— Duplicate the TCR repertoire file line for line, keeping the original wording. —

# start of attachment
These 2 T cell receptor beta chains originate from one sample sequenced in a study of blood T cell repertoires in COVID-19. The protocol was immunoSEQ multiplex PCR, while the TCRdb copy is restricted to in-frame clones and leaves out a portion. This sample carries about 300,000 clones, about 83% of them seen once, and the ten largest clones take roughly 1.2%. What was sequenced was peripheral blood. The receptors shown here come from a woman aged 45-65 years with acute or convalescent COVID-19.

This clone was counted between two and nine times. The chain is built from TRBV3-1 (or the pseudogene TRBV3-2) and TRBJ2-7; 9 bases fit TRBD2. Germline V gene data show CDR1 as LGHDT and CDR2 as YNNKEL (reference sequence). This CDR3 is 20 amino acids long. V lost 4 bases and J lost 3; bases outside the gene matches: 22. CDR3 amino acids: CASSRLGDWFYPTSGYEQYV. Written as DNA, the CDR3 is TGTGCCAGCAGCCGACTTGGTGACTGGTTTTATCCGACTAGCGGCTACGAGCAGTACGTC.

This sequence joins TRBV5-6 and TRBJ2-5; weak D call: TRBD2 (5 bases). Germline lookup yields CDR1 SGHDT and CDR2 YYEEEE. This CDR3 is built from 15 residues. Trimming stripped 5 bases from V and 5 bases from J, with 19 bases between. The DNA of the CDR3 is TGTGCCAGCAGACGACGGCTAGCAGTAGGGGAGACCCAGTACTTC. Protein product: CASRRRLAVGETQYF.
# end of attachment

These 2 T cell receptor beta chains originate from one sample sequenced in a study of blood T cell repertoires in COVID-19. The protocol was immunoSEQ multiplex PCR, while the TCRdb copy is restricted to in-frame clones and leaves out a portion. This sample carries about 300,000 clones, about 83% of them seen once, and the ten largest clones take roughly 1.2%. What was sequenced was peripheral blood. The receptors shown here come from a woman aged 45-65 years with acute or convalescent COVID-19.

This clone was counted between two and nine times. The chain is built from TRBV3-1 (or the pseudogene TRBV3-2) and TRBJ2-7; 9 bases fit TRBD2. Germline V gene data show CDR1 as LGHDT and CDR2 as YNNKEL (reference sequence). This CDR3 is 20 amino acids long. V lost 4 bases and J lost 3; bases outside the gene matches: 22. CDR3 amino acids: CASSRLGDWFYPTSGYEQYV. Written as DNA, the CDR3 is TGTGCCAGCAGCCGACTTGGTGACTGGTTTTATCCGACTAGCGGCTACGAGCAGTACGTC.

This sequence joins TRBV5-6 and TRBJ2-5; weak D call: TRBD2 (5 bases). Germline lookup yields CDR1 SGHDT and CDR2 YYEEEE. This CDR3 is built from 15 residues. Trimming stripped 5 bases from V and 5 bases from J, with 19 bases between. The DNA of the CDR3 is TGTGCCAGCAGACGACGGCTAGCAGTAGGGGAGACCCAGTACTTC. Protein product: CASRRRLAVGETQYF.